- Ceramide Team
What is Ceramide: Everything You Need to Know
Moisturizing and anti-aging have always been hot topics in skincare. You will see all the biggest skincare brands market their anti-aging creams with larger-than-life claims and even more flashy marketing campaigns.
While it is true that all of us want some form of long-lasting youth, these creams seldom do what they claim. However, there is one thing in particular that shows a lot of promise when it comes to skincare, and that is ceramide.
It surely isn't the fountain of youth many of us hopes for, but it is quite an interesting thing to look into. In this article, we will take a deep dive into everything you need to know about ceramide.
We will take a look at what ceramide is, what are its uses in skin care, and also its structure, along with a lot of other things. So, without further to do, let us get started.
What is Ceramide
Let us start with the basics. What is ceramide? Ceramides are waxy lipid molecules (fatty acids) that are found in the upper layer of the skin. They are most abundant on the uppermost layer of the skin and make up about 50% of the skin's composition.
So naturally, you can see why there is such a buzz around the term. Ceramide plays a big role in how your skin feels, looks, and responds to the environment.
Ceramides are said to have benefits to brain and nervous system development and are even being tested in some treatments of cancer.
Alright, with the basics out of the way, it is time to get a little deeper into the science of it all. What do ceramides actually do? Turns out, they do quite a lot. The primary function of ceramides is to hold your skin cells together.
Ceramides create a protective layer. This layer functions as one of the defense mechanisms to fight against pollution, moisture loss, and keeps out microorganisms. That is not all that ceramides do.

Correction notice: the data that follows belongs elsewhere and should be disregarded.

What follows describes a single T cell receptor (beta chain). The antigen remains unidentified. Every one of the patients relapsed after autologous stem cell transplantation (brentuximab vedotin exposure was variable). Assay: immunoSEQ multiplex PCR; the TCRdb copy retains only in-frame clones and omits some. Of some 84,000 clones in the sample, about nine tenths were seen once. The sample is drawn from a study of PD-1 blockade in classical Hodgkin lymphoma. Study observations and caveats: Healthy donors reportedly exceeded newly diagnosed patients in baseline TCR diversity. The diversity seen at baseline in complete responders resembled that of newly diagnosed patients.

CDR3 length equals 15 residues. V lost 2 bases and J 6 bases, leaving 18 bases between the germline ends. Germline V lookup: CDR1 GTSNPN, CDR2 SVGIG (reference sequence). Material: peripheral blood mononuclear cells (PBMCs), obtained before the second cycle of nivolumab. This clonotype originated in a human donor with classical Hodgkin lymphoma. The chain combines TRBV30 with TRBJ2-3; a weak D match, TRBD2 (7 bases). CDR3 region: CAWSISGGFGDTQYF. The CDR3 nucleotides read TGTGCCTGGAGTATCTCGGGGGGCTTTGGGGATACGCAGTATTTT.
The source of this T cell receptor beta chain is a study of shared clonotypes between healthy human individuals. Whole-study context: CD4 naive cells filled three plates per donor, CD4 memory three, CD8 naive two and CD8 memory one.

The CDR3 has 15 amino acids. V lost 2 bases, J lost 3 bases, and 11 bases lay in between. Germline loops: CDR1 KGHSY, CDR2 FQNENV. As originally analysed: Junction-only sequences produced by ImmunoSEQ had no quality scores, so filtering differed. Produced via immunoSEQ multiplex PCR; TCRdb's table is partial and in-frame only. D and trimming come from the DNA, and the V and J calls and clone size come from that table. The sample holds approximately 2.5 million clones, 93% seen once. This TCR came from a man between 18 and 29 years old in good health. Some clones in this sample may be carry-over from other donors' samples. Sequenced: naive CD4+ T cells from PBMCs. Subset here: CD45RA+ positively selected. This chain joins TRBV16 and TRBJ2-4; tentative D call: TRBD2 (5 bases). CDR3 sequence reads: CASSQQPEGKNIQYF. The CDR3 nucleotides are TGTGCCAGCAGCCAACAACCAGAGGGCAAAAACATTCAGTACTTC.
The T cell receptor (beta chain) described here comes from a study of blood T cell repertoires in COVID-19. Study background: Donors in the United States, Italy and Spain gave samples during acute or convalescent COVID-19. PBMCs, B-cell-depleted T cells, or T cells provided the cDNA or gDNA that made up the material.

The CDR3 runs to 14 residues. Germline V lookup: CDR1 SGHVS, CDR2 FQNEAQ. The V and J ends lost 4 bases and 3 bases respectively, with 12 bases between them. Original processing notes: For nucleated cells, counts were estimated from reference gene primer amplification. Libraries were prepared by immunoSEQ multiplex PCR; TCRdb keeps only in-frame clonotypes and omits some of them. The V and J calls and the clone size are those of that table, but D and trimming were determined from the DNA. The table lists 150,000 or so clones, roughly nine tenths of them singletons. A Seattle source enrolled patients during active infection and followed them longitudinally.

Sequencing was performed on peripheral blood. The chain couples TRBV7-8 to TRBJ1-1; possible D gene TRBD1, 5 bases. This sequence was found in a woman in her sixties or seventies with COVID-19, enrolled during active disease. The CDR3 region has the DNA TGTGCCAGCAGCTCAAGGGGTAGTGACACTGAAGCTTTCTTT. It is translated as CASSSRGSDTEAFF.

They are also responsible for supporting the skin's healthy and dynamic nature. Ceramides can help you hide signs of aging. Peptides, retinol, and niacinamide all help with anti-aging but not quite like ceramide.
What Can Ceramide Do for My Skin?
That is the wrong question to ask. What you really should be asking is what can ceramide NOT do for your skin. A lot of people around the world suffer from dry, flaky, or dehydrated skin.
Using high-quality products that contain ceramides can improve your overall skin conditions quite a lot. You can get back that natural glow and moisture. In fact, one of the most popular uses of ceramide in skin care is moisturizing creams.
By using ceramide, you not only have softer and more moisturized skin, but your skin becomes healthier and firmer as well. Ceramide strengthens the skin from the inside out and gives you a long-lasting and effective solution.
You might be asking yourself, "Wait, my skin already contains ceramide? Why do I need to apply it all over again?". Glad you asked. Yes, your skin already has natural ceramide.
However, over time due to sun damage and natural aging, your natural ceramides lose their effectiveness and are diminished over time. This is not something to worry about, though. It is a natural part of the aging process.
As you age or have more exposure to the sun, your body's ceramide levels will naturally decrease. With the proper care and procedure, you can restore your natural ceramide. In some cases, you can actually get back a significant portion of your natural ceramide back.
That is a major reason why you see so many skincare products mention they have ceramide in them and why so many people use them. These products can actually have quite a positive effect on your skin.
Especially if you already suffer from dry or flaky skin.
Ceramide is also found in food form. Well, they are mainly found in plants and are called phytoceramides, "phyto" meaning "of a plant", so this simply means that they are plant-based ceramides.
Most supplements have synthetic ceramides or phytoceramides, synthetic ceramides are just ceramides produced in a lab. Not to worry however, as phytoceramides, synthetic ceramides, and your natural ceramides are all so similar that they do the same jobs so you DON'T have to be picky.